Kainat Soomro was 13 when she said men from her village kidnapped her on her way back from school. She says they drugged her, brutally gang-raped her and kept her in captivity for three days until she finally managed to escape. Back in the village, the men denied her story. The town’s tribal elders declared Kainat “outlawed” for having sex outside marriage and tried to convince the girl’s family to kill her themselves. Kainat’s brother and father refused, however, and the family started a long battle in Pakistan’s courts.
Habiba Nosheen and Hilke Schellmann followed Kainat and the men she accused for several years, capturing the unfolding of the legal battles and the daily struggles of the Soomro family in the PBS Frontline documentary, Outlawed in Pakistan. Through the lens of Kainat’s life, the filmmakers shed light on women’s lives in traditional Pakistani communities and the changing narrative on women’s rights in the country.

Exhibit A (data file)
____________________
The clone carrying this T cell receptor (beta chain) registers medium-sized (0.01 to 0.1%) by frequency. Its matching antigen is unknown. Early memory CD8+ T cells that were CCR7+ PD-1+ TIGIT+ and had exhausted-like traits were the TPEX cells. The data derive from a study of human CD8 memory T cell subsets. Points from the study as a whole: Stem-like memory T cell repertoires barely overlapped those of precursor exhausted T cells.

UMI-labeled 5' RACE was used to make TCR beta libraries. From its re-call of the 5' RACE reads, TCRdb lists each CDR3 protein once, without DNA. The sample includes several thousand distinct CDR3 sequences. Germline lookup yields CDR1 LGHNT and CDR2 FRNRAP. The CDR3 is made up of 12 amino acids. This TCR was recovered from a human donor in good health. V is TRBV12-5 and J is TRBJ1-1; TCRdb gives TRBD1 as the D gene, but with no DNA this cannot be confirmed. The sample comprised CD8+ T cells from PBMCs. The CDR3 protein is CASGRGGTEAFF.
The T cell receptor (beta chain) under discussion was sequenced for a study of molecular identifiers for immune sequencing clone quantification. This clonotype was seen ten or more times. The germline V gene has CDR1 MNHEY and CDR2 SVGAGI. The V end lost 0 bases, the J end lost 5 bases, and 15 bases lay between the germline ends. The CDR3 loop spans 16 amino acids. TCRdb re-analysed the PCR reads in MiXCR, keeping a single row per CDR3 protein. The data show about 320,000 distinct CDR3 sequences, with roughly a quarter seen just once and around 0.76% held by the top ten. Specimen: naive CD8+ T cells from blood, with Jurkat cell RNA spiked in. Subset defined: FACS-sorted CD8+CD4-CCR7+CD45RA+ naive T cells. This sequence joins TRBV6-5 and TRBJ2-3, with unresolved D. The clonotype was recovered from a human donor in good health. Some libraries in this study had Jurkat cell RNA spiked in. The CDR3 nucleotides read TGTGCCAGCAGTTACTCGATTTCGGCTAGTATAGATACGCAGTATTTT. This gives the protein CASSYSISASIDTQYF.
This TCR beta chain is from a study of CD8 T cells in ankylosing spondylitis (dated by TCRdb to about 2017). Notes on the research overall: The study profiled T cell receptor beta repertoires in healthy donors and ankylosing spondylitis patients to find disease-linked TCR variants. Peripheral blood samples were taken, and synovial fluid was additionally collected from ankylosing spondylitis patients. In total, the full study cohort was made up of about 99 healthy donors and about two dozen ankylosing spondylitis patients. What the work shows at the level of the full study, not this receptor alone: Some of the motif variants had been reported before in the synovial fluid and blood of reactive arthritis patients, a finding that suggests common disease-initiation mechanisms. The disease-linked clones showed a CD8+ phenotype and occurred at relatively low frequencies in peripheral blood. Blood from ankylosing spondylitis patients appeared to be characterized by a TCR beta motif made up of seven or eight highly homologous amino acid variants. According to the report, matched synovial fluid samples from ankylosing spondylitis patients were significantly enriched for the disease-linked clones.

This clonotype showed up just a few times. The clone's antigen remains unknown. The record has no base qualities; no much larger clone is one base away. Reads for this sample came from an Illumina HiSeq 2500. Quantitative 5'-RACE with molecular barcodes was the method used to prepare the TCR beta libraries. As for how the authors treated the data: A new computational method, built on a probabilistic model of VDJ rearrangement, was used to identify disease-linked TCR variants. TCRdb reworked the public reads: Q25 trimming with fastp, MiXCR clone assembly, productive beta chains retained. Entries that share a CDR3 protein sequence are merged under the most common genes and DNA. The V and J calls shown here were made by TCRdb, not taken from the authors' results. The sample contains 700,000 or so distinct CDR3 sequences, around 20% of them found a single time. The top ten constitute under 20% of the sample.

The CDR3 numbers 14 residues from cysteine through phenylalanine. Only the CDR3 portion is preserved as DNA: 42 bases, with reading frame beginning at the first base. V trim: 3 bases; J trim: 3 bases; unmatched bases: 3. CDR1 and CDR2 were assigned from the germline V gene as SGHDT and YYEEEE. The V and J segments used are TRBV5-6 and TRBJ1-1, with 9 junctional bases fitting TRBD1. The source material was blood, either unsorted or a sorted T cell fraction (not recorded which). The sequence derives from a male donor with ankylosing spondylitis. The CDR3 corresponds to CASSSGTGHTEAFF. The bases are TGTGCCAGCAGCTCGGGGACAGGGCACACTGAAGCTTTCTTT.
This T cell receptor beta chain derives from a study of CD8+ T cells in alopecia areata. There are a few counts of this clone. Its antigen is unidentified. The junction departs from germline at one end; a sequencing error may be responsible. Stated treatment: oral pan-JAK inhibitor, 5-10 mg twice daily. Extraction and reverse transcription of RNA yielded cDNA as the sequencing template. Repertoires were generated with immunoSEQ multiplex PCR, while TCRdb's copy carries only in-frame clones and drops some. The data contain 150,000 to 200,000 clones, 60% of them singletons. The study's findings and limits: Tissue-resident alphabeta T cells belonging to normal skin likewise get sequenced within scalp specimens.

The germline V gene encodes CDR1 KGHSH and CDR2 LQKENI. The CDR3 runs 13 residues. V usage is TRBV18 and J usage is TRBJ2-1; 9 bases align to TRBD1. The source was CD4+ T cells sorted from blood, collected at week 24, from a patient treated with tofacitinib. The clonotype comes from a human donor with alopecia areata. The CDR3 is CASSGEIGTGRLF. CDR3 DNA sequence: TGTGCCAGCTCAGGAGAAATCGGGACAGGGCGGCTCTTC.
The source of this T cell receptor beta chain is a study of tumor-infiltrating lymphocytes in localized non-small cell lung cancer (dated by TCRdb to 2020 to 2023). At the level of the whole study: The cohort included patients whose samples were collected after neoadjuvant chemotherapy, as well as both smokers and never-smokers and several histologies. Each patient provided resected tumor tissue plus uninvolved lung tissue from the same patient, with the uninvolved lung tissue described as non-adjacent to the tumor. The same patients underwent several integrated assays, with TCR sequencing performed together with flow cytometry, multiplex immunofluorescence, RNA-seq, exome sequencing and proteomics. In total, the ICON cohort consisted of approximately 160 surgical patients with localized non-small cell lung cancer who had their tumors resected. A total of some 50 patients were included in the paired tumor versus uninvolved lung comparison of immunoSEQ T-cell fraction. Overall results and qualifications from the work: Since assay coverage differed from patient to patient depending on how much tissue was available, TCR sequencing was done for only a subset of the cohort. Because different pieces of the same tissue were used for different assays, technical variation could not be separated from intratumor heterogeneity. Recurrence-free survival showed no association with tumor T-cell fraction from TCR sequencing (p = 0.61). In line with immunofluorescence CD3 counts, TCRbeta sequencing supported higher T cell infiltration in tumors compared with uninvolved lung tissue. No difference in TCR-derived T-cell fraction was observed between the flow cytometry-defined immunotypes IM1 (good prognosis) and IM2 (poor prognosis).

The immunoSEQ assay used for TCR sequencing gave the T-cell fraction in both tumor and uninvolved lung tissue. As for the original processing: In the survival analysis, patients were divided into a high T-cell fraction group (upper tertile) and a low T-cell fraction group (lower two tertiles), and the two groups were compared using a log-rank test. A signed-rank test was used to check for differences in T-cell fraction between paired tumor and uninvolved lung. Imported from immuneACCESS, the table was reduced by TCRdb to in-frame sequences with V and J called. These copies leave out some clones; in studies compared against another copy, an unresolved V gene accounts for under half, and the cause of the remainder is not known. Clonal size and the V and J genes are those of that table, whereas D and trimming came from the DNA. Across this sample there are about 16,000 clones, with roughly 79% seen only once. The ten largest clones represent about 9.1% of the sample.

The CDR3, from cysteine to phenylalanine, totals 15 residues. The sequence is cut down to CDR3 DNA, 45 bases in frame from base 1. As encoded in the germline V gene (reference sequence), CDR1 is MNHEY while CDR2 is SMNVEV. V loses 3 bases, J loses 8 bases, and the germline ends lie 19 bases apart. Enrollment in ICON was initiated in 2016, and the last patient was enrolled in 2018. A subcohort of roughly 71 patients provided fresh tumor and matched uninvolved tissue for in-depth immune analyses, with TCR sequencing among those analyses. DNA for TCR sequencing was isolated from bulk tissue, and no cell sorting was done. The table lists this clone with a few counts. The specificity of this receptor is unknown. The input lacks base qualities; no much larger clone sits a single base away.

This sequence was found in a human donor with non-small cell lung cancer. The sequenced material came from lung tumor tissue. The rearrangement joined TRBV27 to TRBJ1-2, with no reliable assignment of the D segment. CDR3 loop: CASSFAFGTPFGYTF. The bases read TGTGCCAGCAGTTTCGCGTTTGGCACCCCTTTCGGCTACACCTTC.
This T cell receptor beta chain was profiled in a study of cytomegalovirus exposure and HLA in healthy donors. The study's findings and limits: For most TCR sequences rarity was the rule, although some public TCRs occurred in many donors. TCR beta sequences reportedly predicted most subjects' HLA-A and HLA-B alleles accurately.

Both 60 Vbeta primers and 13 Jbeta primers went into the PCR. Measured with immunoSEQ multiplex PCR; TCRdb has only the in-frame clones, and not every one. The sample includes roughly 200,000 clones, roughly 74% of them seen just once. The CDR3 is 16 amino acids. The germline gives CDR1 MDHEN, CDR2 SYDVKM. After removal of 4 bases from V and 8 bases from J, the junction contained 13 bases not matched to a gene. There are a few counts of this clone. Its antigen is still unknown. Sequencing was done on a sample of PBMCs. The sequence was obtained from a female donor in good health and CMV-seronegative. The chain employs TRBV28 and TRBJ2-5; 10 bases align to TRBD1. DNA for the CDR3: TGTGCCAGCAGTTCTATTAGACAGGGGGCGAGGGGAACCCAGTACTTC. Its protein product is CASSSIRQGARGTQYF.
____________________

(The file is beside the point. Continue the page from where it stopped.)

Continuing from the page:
Roughly 46 percent of all female murders in Pakistan in 2009 were in the name of “honor,” Schellman and Nosheen note in an article for The Atlantic. More than 600 of these “honor killings” were reported by the press, though the actual number is likely much higher.
“In a country where you don’t have a system set up to collect evidence in a timely fashion when someone says, ‘I’ve been raped,’ what does that case look like in the courts?” Schellmann says in a press release. “It ends up just being the woman’s word against the man’s.”
Watch the first chapter of Outlawed in Pakistan in the video above, and visit PBS Frontline’s website for the full documentary.
Reprint: Outlawed in Pakistan | HuffPost